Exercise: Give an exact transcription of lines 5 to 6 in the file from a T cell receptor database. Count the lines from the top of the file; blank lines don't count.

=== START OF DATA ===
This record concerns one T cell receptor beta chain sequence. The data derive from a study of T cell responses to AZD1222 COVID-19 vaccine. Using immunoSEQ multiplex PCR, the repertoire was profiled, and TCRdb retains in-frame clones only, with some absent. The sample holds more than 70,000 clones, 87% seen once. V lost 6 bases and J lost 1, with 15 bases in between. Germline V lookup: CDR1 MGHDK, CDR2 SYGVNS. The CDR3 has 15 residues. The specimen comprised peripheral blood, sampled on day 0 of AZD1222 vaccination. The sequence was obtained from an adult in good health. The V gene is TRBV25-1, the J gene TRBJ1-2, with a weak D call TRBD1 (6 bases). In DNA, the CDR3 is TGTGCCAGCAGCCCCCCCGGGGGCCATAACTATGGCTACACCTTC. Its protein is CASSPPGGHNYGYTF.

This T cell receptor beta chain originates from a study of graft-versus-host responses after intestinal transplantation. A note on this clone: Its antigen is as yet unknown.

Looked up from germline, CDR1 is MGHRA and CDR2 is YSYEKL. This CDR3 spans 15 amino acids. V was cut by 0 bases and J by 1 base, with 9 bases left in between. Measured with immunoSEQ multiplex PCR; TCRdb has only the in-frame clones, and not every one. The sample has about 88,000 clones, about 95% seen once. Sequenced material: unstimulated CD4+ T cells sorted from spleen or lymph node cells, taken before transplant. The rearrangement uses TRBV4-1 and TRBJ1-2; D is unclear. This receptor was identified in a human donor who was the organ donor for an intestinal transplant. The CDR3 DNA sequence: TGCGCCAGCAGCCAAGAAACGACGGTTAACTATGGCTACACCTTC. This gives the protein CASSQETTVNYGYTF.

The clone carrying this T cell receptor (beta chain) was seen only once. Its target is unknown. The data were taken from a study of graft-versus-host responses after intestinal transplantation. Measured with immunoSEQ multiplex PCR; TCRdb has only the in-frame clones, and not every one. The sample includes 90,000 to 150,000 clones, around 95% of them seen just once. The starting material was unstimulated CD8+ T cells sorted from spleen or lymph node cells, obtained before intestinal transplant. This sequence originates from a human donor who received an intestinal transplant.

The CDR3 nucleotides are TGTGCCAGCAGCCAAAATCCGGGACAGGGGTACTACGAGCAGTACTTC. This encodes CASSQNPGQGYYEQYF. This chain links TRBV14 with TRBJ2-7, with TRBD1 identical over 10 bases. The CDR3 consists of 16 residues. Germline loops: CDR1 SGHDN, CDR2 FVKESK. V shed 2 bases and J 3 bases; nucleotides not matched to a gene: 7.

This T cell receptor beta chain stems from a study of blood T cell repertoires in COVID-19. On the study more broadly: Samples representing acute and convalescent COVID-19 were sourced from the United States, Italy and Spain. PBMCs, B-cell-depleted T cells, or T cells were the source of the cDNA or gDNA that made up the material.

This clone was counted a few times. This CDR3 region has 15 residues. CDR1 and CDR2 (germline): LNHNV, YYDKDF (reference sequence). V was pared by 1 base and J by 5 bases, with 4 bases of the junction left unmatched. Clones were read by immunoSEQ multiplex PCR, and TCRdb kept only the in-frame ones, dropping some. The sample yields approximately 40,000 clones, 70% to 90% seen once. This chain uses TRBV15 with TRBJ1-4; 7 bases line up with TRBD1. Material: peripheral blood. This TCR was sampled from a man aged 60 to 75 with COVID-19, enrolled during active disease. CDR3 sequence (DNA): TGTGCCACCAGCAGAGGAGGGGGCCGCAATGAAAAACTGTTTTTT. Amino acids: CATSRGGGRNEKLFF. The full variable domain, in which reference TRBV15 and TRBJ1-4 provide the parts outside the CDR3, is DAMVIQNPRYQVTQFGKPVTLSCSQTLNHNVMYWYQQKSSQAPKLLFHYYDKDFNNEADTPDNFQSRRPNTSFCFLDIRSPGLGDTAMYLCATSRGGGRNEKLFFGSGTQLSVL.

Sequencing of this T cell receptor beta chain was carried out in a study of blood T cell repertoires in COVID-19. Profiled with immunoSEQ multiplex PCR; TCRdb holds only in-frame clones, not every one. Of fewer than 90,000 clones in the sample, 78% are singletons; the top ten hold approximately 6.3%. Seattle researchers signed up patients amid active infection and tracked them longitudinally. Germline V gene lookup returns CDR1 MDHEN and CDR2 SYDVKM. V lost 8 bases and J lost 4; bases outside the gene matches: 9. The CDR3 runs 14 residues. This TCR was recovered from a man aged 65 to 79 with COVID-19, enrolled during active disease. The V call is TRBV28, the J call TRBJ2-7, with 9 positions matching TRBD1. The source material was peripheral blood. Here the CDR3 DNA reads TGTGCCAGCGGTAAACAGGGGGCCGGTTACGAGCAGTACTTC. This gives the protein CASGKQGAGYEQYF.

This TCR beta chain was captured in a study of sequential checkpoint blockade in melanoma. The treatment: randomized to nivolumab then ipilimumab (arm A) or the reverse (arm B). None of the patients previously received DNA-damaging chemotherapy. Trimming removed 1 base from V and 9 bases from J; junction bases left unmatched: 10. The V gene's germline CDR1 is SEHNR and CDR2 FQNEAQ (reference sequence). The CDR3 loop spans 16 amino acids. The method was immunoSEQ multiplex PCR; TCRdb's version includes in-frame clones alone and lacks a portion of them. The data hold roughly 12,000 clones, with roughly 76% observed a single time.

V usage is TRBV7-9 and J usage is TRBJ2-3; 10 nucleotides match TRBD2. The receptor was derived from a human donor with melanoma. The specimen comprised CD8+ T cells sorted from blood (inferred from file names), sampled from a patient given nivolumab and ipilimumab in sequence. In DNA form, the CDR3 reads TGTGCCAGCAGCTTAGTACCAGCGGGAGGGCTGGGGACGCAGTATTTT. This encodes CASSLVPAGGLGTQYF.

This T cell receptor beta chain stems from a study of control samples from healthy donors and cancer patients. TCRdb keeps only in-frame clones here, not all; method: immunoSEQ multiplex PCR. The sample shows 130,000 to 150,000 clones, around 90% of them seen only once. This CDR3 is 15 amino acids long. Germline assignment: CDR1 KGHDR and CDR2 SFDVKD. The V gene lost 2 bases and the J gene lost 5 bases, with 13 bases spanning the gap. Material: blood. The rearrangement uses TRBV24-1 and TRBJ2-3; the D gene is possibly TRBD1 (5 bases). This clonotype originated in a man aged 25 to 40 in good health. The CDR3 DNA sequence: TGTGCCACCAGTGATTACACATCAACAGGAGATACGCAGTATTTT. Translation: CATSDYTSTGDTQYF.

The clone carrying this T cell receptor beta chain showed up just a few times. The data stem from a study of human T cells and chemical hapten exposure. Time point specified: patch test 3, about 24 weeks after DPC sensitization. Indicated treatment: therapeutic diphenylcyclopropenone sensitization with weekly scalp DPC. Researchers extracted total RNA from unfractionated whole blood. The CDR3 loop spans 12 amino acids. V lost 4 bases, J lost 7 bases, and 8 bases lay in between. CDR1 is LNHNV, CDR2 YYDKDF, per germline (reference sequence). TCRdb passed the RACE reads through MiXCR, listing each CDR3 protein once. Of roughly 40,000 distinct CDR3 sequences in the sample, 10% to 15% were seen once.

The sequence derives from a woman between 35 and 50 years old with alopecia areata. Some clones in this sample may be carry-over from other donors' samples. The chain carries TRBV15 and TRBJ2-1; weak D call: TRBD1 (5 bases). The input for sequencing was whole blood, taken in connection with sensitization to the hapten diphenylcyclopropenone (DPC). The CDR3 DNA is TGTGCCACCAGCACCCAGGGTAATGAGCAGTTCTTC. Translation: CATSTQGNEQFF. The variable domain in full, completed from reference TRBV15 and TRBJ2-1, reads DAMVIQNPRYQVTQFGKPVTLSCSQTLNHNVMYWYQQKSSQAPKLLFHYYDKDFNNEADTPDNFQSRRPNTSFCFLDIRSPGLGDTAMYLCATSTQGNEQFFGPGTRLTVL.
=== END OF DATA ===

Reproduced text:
The CDR3 nucleotides are TGTGCCAGCAGCCAAAATCCGGGACAGGGGTACTACGAGCAGTACTTC. This encodes CASSQNPGQGYYEQYF. This chain links TRBV14 with TRBJ2-7, with TRBD1 identical over 10 bases. The CDR3 consists of 16 residues. Germline loops: CDR1 SGHDN, CDR2 FVKESK. V shed 2 bases and J 3 bases; nucleotides not matched to a gene: 7.

This T cell receptor beta chain stems from a study of blood T cell repertoires in COVID-19. On the study more broadly: Samples representing acute and convalescent COVID-19 were sourced from the United States, Italy and Spain. PBMCs, B-cell-depleted T cells, or T cells were the source of the cDNA or gDNA that made up the material.